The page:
We hope so.

Kara James

03. February 2012 · Comments Off on Meet The Crew: Barry Primak – Site Manager · Categories: Meet The Crew

As we drive down that Soho stretch of Wellington, our eyes automatically wander over to the Red Antiquities Building.  We’re compelled to visually take in the changes and marvel at the progress that’s been made.   It’s not just the brilliant red boards and detailed construction that catches our eye.  We also see the hard working construction crews high up on the rooftops or bent over hundred year old bricks enduring the cold, the rain and the heat of the sun.  Without these men, committed to the significance of the project, there would simply be no project at all.

It’s our pleasure to introduce The Red Antiquities Construction Team in a continuing series called:  Meet The Crew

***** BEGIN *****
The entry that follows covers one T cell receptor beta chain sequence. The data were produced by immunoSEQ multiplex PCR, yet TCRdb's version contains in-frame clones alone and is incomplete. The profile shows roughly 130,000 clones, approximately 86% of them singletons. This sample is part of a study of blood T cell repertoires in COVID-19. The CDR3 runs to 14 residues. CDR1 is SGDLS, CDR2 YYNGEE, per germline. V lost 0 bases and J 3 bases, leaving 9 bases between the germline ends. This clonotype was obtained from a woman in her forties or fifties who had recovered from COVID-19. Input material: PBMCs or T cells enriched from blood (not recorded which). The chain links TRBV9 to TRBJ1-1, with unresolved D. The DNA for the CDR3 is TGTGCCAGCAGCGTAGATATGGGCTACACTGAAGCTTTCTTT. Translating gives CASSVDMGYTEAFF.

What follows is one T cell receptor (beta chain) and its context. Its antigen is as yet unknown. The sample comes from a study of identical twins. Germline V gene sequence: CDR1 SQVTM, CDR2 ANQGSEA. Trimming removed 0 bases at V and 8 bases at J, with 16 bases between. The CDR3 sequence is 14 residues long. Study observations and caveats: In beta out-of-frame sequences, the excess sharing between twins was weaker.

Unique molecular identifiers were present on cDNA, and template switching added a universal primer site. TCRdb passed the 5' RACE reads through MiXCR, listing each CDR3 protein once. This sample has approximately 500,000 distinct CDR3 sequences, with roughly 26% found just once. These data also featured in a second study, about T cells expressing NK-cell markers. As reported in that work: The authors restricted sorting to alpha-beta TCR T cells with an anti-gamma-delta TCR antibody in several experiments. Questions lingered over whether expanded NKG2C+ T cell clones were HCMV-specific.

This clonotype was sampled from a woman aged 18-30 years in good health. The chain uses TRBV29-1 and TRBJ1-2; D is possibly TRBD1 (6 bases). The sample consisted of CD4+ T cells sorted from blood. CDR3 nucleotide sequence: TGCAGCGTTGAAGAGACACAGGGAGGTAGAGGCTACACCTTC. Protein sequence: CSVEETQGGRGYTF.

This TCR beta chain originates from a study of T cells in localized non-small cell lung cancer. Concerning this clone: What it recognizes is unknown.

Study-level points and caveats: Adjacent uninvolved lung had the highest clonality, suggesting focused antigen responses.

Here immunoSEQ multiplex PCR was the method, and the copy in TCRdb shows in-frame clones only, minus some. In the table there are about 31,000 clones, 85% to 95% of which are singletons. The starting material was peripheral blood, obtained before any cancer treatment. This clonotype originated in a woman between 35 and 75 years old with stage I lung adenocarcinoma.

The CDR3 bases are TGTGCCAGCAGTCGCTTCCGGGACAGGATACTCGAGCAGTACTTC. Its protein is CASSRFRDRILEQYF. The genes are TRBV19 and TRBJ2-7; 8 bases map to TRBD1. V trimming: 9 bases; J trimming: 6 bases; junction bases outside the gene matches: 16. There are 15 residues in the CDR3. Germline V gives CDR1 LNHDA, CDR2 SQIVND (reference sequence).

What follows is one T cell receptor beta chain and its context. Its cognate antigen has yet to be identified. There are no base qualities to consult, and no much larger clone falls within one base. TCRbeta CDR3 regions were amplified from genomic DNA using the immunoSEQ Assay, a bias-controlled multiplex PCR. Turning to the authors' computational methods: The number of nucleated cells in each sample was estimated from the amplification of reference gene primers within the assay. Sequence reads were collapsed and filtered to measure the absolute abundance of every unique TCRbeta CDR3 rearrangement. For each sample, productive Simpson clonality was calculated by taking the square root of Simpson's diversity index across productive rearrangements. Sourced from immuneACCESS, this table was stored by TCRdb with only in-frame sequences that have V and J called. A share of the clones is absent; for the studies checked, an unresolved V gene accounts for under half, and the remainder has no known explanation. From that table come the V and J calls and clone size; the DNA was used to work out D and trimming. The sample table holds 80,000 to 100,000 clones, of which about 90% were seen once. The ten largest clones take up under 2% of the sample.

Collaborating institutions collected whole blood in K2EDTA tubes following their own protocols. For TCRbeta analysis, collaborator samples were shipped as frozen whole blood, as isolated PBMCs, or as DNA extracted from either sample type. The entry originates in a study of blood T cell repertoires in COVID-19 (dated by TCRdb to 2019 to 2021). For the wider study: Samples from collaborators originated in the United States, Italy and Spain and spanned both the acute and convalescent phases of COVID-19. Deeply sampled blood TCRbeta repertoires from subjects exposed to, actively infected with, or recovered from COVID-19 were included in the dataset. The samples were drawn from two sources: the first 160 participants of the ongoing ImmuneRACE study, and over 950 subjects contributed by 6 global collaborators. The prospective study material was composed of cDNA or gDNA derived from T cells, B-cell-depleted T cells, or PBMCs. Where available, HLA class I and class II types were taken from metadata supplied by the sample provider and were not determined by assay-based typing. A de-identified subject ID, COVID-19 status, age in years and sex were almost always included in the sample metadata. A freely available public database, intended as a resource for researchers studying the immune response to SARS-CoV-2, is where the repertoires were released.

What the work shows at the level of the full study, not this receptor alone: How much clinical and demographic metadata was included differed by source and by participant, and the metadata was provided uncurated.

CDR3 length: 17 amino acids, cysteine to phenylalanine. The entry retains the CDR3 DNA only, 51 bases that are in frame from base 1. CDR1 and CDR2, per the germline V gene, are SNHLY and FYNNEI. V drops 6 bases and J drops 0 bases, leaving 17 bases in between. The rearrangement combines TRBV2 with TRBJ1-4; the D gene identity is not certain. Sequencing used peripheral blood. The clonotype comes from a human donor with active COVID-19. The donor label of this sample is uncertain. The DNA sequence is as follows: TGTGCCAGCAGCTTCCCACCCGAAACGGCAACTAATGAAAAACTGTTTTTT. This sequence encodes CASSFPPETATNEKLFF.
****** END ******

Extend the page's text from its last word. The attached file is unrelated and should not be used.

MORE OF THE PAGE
Meet Barry Primak: Site Manager

Barry has been involved with the Red Antiquities Building since the early fall of 2011.  As site manager, he is responsible for every single detail of the project, managing 12 crew members, sub trades, organizing and scheduling all aspects of the project to fit within tight deadlines and budget constraints.  When asked why he chose this type of work, a broad smile spreads across his face. “It’s what I’m good at,” he says.   Originally from Burlington, a carpenter by trade, he learned early on that working with materials was in his blood.  “It’s my passion,” he says.  “It’s what I love to do.”

This passion for construction has taken him outside of Ontario and across the world.  Six years in South Africa, building high end custom homes not only gave him the experience and training needed to further his career, it also allowed him the chance to pass his knowledge on to others.  ‘In South Africa, after a while, I found that I was training people,” says Barry.  “Even when I was dealing with a definite language barrier, I realized I liked helping others reach their potential.”